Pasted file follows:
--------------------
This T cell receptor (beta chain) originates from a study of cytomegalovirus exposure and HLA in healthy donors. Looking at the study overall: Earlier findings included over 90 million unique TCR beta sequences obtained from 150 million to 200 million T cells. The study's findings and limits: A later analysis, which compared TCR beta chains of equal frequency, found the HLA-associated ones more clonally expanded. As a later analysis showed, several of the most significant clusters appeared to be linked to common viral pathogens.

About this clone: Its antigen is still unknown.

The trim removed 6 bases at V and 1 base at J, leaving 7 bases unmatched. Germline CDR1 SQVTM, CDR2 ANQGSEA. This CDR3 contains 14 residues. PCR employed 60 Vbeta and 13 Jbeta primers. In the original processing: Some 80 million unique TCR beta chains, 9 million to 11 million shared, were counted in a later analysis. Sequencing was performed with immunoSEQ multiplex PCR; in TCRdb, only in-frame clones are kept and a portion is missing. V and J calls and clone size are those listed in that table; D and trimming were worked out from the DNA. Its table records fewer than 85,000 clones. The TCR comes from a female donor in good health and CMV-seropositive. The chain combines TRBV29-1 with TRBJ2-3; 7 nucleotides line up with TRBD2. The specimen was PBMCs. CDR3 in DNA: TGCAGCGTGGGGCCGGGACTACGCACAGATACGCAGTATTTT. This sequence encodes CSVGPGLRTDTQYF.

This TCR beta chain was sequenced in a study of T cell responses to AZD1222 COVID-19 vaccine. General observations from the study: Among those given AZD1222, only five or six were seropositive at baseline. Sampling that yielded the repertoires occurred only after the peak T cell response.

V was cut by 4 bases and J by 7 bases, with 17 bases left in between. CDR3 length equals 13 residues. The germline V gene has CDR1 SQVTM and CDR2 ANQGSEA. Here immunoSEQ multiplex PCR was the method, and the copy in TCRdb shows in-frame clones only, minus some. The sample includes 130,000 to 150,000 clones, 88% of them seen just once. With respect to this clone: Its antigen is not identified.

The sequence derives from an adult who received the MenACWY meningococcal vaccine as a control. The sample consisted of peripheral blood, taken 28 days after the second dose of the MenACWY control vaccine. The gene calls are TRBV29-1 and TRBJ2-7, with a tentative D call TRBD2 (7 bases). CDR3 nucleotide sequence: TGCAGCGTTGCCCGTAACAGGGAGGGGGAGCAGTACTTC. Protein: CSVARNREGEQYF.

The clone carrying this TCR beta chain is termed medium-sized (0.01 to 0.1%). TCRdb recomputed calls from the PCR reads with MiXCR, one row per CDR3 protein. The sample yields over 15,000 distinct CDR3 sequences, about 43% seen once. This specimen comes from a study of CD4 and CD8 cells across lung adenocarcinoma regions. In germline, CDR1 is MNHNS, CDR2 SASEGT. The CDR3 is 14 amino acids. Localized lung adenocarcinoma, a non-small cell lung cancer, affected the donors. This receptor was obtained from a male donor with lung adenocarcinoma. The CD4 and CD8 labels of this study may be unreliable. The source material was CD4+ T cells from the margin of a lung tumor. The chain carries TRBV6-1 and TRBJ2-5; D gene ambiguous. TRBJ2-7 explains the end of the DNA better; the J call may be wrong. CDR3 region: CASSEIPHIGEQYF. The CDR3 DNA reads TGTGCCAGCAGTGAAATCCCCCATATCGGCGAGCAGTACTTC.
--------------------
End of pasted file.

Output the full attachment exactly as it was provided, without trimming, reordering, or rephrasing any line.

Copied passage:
This T cell receptor (beta chain) originates from a study of cytomegalovirus exposure and HLA in healthy donors. Looking at the study overall: Earlier findings included over 90 million unique TCR beta sequences obtained from 150 million to 200 million T cells. The study's findings and limits: A later analysis, which compared TCR beta chains of equal frequency, found the HLA-associated ones more clonally expanded. As a later analysis showed, several of the most significant clusters appeared to be linked to common viral pathogens.

About this clone: Its antigen is still unknown.

The trim removed 6 bases at V and 1 base at J, leaving 7 bases unmatched. Germline CDR1 SQVTM, CDR2 ANQGSEA. This CDR3 contains 14 residues. PCR employed 60 Vbeta and 13 Jbeta primers. In the original processing: Some 80 million unique TCR beta chains, 9 million to 11 million shared, were counted in a later analysis. Sequencing was performed with immunoSEQ multiplex PCR; in TCRdb, only in-frame clones are kept and a portion is missing. V and J calls and clone size are those listed in that table; D and trimming were worked out from the DNA. Its table records fewer than 85,000 clones. The TCR comes from a female donor in good health and CMV-seropositive. The chain combines TRBV29-1 with TRBJ2-3; 7 nucleotides line up with TRBD2. The specimen was PBMCs. CDR3 in DNA: TGCAGCGTGGGGCCGGGACTACGCACAGATACGCAGTATTTT. This sequence encodes CSVGPGLRTDTQYF.

This TCR beta chain was sequenced in a study of T cell responses to AZD1222 COVID-19 vaccine. General observations from the study: Among those given AZD1222, only five or six were seropositive at baseline. Sampling that yielded the repertoires occurred only after the peak T cell response.

V was cut by 4 bases and J by 7 bases, with 17 bases left in between. CDR3 length equals 13 residues. The germline V gene has CDR1 SQVTM and CDR2 ANQGSEA. Here immunoSEQ multiplex PCR was the method, and the copy in TCRdb shows in-frame clones only, minus some. The sample includes 130,000 to 150,000 clones, 88% of them seen just once. With respect to this clone: Its antigen is not identified.

The sequence derives from an adult who received the MenACWY meningococcal vaccine as a control. The sample consisted of peripheral blood, taken 28 days after the second dose of the MenACWY control vaccine. The gene calls are TRBV29-1 and TRBJ2-7, with a tentative D call TRBD2 (7 bases). CDR3 nucleotide sequence: TGCAGCGTTGCCCGTAACAGGGAGGGGGAGCAGTACTTC. Protein: CSVARNREGEQYF.

The clone carrying this TCR beta chain is termed medium-sized (0.01 to 0.1%). TCRdb recomputed calls from the PCR reads with MiXCR, one row per CDR3 protein. The sample yields over 15,000 distinct CDR3 sequences, about 43% seen once. This specimen comes from a study of CD4 and CD8 cells across lung adenocarcinoma regions. In germline, CDR1 is MNHNS, CDR2 SASEGT. The CDR3 is 14 amino acids. Localized lung adenocarcinoma, a non-small cell lung cancer, affected the donors. This receptor was obtained from a male donor with lung adenocarcinoma. The CD4 and CD8 labels of this study may be unreliable. The source material was CD4+ T cells from the margin of a lung tumor. The chain carries TRBV6-1 and TRBJ2-5; D gene ambiguous. TRBJ2-7 explains the end of the DNA better; the J call may be wrong. CDR3 region: CASSEIPHIGEQYF. The CDR3 DNA reads TGTGCCAGCAGTGAAATCCCCCATATCGGCGAGCAGTACTTC.